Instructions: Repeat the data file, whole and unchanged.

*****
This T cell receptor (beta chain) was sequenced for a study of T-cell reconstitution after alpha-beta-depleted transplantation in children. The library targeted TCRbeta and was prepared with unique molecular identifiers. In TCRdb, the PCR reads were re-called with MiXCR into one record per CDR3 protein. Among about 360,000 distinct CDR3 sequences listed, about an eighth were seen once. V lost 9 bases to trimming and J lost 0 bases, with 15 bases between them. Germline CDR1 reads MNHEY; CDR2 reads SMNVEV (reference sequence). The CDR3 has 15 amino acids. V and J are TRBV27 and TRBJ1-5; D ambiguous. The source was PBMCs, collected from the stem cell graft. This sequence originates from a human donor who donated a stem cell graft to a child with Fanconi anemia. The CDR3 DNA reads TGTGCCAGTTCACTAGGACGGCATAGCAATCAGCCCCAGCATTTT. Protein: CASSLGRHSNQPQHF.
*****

This T cell receptor (beta chain) was sequenced for a study of T-cell reconstitution after alpha-beta-depleted transplantation in children. The library targeted TCRbeta and was prepared with unique molecular identifiers. In TCRdb, the PCR reads were re-called with MiXCR into one record per CDR3 protein. Among about 360,000 distinct CDR3 sequences listed, about an eighth were seen once. V lost 9 bases to trimming and J lost 0 bases, with 15 bases between them. Germline CDR1 reads MNHEY; CDR2 reads SMNVEV (reference sequence). The CDR3 has 15 amino acids. V and J are TRBV27 and TRBJ1-5; D ambiguous. The source was PBMCs, collected from the stem cell graft. This sequence originates from a human donor who donated a stem cell graft to a child with Fanconi anemia. The CDR3 DNA reads TGTGCCAGTTCACTAGGACGGCATAGCAATCAGCCCCAGCATTTT. Protein: CASSLGRHSNQPQHF.